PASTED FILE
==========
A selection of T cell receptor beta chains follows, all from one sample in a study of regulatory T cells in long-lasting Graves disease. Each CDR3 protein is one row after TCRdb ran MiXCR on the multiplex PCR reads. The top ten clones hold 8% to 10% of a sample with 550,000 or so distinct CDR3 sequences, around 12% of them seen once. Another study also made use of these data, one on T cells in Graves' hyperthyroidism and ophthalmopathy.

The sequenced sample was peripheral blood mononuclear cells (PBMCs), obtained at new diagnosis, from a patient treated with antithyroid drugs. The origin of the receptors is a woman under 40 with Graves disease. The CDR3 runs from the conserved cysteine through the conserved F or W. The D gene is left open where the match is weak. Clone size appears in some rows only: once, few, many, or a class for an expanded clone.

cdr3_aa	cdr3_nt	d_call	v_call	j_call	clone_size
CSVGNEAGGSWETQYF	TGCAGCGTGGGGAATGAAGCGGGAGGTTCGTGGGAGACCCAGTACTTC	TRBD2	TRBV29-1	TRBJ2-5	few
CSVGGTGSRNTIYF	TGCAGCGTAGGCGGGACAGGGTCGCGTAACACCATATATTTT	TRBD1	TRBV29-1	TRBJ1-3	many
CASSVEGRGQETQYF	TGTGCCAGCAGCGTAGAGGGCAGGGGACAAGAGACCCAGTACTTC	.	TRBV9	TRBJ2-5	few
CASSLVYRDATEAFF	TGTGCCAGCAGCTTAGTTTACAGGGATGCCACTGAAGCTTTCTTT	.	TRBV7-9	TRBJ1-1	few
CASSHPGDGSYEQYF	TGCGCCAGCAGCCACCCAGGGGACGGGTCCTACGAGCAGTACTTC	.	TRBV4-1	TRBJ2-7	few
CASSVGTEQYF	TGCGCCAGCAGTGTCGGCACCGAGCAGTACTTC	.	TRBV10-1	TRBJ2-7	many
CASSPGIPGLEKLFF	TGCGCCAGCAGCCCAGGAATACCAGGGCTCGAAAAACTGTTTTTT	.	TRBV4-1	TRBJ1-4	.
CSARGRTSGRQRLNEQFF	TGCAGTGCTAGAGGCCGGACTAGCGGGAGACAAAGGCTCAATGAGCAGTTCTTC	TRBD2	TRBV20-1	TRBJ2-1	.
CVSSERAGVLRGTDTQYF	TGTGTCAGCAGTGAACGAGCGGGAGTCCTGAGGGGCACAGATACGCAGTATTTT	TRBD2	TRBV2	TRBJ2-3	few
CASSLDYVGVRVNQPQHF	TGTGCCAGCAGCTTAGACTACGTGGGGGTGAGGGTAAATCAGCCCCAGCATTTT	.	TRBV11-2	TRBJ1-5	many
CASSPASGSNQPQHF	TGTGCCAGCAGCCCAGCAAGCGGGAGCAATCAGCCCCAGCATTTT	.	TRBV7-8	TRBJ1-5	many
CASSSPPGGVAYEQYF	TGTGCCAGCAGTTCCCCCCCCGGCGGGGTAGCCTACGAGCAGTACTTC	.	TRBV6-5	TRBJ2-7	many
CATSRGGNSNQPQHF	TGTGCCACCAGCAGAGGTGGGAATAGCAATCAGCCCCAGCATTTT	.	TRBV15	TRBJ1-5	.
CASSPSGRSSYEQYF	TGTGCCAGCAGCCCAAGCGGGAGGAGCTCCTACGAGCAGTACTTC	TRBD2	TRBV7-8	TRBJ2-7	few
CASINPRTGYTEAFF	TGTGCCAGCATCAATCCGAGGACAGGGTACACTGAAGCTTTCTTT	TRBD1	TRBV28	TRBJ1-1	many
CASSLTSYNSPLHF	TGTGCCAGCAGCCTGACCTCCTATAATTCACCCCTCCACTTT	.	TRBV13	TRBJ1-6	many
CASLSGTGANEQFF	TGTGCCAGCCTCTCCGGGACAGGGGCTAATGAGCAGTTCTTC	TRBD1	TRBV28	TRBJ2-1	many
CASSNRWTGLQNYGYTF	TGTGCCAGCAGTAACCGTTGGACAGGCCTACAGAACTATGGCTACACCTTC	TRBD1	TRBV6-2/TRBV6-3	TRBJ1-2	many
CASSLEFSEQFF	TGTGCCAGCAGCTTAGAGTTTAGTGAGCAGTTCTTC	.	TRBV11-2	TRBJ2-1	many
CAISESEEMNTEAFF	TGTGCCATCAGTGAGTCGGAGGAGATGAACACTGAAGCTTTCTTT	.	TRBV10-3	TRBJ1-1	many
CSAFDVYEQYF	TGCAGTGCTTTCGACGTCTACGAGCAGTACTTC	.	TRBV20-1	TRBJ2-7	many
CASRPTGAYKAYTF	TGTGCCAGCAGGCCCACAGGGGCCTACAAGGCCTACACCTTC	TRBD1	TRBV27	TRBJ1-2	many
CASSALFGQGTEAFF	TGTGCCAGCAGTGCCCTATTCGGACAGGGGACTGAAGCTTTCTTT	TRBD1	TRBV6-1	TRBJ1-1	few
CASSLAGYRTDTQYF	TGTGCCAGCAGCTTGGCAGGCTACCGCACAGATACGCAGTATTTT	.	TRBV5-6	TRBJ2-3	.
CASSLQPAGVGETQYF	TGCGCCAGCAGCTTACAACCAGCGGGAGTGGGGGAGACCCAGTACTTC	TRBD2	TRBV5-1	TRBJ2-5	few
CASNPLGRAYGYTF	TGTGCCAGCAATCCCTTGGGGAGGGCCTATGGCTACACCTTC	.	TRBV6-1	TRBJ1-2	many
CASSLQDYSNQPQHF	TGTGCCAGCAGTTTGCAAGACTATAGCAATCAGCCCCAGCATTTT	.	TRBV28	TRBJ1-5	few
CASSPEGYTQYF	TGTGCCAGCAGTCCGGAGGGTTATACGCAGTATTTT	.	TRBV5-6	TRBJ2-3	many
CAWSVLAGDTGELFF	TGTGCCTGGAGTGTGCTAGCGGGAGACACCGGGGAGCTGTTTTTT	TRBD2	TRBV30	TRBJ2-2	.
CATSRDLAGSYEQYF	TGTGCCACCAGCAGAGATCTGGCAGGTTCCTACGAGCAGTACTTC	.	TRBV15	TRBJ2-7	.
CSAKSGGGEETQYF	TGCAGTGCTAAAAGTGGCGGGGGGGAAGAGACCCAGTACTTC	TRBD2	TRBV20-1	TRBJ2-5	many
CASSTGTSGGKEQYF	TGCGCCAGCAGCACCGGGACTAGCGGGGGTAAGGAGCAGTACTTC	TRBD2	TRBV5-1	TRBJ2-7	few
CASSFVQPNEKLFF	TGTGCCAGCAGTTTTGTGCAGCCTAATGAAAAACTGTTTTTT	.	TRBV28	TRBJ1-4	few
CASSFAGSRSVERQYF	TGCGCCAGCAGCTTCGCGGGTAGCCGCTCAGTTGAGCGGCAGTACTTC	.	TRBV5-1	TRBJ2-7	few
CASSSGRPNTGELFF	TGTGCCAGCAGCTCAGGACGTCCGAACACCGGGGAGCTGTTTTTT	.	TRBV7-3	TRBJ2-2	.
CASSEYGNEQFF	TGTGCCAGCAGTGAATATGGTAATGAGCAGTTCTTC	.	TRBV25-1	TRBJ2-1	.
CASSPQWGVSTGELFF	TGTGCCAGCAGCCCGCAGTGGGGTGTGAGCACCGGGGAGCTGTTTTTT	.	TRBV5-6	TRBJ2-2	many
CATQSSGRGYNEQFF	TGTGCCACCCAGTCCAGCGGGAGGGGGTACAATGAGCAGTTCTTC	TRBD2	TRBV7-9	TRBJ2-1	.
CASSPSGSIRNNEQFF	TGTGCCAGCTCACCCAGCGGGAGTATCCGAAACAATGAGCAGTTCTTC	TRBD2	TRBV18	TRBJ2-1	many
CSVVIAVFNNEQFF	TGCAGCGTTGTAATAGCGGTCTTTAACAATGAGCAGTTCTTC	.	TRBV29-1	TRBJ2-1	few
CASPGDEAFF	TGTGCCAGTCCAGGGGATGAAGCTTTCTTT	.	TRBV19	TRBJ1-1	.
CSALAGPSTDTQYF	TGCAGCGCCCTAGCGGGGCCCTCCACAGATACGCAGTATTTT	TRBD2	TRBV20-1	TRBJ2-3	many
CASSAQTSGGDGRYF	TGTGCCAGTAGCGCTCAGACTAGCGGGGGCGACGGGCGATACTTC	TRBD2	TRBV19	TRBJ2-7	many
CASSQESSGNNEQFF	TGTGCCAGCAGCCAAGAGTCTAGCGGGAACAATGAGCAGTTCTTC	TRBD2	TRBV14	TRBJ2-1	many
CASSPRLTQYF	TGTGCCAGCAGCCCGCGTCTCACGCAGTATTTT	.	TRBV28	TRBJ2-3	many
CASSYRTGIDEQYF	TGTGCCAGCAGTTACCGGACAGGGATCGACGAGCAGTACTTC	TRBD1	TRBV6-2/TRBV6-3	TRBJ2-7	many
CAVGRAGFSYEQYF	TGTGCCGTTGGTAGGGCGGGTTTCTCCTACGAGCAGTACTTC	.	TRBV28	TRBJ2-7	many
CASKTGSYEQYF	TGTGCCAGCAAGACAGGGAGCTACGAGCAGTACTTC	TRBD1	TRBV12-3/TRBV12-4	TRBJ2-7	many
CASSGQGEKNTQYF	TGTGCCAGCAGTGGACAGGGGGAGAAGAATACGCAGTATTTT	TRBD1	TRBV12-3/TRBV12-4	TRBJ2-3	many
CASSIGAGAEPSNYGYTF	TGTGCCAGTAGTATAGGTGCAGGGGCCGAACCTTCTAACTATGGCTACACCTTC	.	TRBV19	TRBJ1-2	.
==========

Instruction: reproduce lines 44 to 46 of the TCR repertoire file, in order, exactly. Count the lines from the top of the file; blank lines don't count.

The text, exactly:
CASPGDEAFF	TGTGCCAGTCCAGGGGATGAAGCTTTCTTT	.	TRBV19	TRBJ1-1	.
CSALAGPSTDTQYF	TGCAGCGCCCTAGCGGGGCCCTCCACAGATACGCAGTATTTT	TRBD2	TRBV20-1	TRBJ2-3	many
CASSAQTSGGDGRYF	TGTGCCAGTAGCGCTCAGACTAGCGGGGGCGACGGGCGATACTTC	TRBD2	TRBV19	TRBJ2-7	many